However, in the President’s view, those changes have not proven sufficient at the moment “for us to sit back and say that now we have created a situation where the financing sector can be really autonomous and independent."
Ghana’s President wants measures put in place to reduce interest rates
The president said even though several changes have been made in strengthening the banking sector, one major problem that still prevails is the high rates at which banks lend.
“There is the need for some involved engagement to find out how this particular hurdle can be overcome because with the changes that have been made…the interest rates in Ghana are still relatively high,” President Akufo-Addo said.
On July 19, the Monetary Policy Committee (MPC) of the Bank of Ghana (BoG) maintained its key policy rate at a five-year low of 16%. This is the third consecutive hold following January’s unexpected cut.
Businesses and individuals hoped that this would have reflected in the interest rates charged by banks. But that has not been the case.
Meanwhile, the Summary of Economic and Financial data of the central bank indicates that the average lending rate of banks is now pegged at 27.8% as of February 2019, after falling to 26.9% in December last year from the 29.3% recorded in February 2018.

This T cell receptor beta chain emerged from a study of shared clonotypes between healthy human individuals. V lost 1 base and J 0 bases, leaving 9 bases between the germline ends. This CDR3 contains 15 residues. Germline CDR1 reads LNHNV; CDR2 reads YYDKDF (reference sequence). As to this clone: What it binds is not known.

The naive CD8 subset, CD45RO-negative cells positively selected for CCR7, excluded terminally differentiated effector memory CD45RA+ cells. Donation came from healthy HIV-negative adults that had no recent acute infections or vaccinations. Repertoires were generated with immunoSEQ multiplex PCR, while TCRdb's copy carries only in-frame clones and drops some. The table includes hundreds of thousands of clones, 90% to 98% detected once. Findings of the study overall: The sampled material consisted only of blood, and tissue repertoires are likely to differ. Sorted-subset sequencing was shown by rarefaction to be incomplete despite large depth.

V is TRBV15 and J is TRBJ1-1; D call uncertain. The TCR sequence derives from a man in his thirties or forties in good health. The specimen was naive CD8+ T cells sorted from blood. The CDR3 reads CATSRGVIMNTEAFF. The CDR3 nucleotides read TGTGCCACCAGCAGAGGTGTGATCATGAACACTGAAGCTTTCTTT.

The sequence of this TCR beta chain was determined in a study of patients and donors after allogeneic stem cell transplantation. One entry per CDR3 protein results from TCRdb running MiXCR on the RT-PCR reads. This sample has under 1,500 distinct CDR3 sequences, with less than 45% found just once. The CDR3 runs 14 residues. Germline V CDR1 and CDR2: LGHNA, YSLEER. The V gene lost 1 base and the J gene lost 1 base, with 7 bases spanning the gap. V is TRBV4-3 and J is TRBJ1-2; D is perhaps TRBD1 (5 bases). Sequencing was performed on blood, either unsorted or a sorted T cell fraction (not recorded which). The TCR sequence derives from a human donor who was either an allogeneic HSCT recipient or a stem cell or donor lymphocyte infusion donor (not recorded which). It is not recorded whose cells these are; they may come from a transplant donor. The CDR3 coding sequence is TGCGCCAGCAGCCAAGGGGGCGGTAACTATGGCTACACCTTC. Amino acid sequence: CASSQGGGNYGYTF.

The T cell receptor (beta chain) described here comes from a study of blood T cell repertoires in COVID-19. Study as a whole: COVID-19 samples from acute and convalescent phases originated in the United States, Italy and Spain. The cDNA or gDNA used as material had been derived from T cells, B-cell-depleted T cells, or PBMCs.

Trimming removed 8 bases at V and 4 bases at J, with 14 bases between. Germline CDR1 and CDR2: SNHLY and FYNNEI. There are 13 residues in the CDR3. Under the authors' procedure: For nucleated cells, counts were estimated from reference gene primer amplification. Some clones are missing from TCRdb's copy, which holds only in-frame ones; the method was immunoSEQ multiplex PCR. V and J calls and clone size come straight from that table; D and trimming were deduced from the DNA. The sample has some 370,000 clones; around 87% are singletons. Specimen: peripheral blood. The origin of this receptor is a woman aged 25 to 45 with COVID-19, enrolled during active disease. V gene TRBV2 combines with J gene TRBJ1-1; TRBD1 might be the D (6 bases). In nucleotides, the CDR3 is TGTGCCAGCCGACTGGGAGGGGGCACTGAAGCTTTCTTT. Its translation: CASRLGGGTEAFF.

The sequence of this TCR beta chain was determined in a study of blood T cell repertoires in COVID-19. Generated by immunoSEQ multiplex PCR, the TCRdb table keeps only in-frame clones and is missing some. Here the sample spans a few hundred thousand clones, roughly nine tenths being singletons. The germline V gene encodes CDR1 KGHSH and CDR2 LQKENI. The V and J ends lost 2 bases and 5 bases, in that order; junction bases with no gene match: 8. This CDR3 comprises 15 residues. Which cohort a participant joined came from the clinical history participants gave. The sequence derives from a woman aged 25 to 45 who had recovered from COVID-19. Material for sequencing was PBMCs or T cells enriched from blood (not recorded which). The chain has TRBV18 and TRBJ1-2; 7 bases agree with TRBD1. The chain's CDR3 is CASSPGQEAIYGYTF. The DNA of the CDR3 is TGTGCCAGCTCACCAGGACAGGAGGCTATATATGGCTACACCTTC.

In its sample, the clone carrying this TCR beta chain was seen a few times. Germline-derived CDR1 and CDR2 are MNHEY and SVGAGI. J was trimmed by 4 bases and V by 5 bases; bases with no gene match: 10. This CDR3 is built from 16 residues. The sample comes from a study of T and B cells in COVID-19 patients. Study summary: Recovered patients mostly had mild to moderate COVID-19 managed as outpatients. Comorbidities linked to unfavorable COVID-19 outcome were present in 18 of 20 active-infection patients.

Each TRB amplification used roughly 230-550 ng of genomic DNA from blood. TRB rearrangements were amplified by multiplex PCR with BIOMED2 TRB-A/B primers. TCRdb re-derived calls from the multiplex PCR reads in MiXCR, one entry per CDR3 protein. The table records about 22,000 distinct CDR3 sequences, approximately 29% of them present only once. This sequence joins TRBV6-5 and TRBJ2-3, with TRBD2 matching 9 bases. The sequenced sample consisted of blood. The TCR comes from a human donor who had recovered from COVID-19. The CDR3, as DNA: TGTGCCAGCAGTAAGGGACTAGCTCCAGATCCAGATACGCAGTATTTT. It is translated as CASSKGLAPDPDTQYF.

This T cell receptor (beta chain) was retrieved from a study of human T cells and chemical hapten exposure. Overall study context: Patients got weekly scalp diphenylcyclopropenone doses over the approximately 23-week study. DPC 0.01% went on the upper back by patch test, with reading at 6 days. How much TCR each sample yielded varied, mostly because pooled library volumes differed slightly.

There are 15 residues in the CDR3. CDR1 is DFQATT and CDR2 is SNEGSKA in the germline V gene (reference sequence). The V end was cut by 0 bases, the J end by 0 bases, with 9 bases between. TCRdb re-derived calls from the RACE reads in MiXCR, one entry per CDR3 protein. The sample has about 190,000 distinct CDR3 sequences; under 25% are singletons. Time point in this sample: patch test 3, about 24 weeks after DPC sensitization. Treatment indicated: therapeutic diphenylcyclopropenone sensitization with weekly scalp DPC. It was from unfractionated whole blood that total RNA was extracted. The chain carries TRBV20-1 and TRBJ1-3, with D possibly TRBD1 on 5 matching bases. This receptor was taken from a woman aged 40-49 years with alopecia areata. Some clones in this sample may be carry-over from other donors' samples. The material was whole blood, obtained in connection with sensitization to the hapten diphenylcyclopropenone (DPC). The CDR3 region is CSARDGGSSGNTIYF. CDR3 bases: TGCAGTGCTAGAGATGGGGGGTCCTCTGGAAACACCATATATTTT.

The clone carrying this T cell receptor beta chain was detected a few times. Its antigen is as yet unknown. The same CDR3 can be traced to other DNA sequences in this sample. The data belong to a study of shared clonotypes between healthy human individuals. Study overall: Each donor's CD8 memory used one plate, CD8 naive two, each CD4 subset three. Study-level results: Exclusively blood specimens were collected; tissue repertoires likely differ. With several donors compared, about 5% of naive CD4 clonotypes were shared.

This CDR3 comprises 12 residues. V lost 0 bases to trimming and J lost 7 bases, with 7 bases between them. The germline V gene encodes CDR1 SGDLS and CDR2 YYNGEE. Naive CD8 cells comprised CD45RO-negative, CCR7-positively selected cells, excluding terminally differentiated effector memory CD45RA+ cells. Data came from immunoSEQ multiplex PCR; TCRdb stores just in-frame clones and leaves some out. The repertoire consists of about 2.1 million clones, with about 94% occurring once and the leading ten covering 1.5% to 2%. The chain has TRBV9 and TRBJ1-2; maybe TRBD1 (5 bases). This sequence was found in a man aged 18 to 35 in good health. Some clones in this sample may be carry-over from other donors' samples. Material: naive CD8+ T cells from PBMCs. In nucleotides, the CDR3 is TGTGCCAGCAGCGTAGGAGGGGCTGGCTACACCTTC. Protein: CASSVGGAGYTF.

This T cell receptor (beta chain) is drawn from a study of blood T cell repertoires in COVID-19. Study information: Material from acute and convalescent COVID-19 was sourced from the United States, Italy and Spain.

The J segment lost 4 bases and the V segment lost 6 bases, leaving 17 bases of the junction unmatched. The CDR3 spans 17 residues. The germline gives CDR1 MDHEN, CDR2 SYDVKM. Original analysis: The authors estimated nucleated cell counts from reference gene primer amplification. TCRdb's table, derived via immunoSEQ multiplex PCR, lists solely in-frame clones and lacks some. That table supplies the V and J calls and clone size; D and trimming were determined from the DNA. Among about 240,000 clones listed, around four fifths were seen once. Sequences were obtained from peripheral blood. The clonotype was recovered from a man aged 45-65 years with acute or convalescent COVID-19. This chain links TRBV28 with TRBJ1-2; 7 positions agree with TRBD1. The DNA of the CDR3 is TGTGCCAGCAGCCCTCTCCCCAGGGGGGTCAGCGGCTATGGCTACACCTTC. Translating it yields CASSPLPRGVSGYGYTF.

President Akufo-Addo is not happy with the double-digit rate because according to him this does not auger well for the private sector.
“The entrepreneurial capacity and capabilities of Ghanaians is no longer an issue but where does the entrepreneur turn to for the 50, 100, 200,000-dollar initial support from the bank?” he queried.
In his view, the microfinance institutions are no longer viable alternatives because they are “taking not just an arm and a leg but both arms and legs in terms of the rates of interests that they are charging.”
“Sitting back and watching what is going on in the economy, I believe that this is the single most important breakthrough we can make is for interest rates to be brought to accessible levels.”
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